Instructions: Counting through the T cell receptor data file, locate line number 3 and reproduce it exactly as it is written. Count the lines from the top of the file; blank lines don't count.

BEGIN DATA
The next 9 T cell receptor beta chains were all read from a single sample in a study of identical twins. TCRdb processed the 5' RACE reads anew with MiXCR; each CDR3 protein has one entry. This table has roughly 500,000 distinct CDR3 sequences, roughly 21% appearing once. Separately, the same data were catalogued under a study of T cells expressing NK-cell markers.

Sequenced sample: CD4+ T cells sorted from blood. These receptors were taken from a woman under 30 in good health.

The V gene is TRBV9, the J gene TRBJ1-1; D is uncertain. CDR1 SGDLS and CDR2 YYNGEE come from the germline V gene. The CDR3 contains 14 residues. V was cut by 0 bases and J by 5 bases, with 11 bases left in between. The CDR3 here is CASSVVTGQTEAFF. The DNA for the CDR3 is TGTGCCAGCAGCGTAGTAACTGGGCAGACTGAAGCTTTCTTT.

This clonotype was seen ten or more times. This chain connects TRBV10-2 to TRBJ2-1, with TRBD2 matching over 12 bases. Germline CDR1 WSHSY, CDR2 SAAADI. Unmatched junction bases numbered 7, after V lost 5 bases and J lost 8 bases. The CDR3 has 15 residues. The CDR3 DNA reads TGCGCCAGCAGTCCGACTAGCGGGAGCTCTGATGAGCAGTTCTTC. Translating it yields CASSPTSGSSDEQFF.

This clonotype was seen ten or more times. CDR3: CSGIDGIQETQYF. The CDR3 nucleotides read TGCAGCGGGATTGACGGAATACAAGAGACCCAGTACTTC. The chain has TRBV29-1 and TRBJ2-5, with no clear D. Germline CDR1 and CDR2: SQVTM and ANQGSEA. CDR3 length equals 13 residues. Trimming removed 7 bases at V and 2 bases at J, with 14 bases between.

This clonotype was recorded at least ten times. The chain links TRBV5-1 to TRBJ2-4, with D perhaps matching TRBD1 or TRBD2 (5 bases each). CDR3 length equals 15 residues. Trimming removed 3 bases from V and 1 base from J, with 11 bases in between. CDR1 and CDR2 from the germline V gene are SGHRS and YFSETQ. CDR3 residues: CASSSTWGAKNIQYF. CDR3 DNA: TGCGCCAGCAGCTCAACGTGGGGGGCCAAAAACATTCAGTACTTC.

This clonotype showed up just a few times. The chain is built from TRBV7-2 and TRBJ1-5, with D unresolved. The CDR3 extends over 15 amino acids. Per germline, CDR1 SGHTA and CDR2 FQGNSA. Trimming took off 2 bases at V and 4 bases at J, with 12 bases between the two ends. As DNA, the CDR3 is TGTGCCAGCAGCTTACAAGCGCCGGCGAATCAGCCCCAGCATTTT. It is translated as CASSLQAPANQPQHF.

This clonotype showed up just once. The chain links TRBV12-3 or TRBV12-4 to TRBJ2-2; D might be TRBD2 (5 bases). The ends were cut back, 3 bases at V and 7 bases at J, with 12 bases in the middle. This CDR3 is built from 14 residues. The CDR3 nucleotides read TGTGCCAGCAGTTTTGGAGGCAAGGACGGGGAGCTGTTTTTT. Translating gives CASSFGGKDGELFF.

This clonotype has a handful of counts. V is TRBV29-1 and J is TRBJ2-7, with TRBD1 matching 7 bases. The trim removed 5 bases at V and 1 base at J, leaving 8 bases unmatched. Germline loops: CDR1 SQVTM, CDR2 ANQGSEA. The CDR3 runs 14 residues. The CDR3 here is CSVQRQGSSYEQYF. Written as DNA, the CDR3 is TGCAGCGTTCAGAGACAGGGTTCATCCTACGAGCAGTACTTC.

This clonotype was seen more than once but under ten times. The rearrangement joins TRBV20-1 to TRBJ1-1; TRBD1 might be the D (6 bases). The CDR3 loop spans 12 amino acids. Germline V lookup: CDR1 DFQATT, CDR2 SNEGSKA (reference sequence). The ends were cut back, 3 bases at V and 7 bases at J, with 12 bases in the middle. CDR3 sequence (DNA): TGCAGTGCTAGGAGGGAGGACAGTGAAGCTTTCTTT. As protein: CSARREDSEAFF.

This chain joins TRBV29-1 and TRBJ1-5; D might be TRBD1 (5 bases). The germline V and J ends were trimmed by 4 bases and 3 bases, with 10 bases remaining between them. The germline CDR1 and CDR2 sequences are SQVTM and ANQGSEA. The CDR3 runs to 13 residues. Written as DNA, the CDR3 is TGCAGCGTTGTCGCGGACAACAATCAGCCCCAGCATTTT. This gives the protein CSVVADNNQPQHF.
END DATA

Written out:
The V gene is TRBV9, the J gene TRBJ1-1; D is uncertain. CDR1 SGDLS and CDR2 YYNGEE come from the germline V gene. The CDR3 contains 14 residues. V was cut by 0 bases and J by 5 bases, with 11 bases left in between. The CDR3 here is CASSVVTGQTEAFF. The DNA for the CDR3 is TGTGCCAGCAGCGTAGTAACTGGGCAGACTGAAGCTTTCTTT.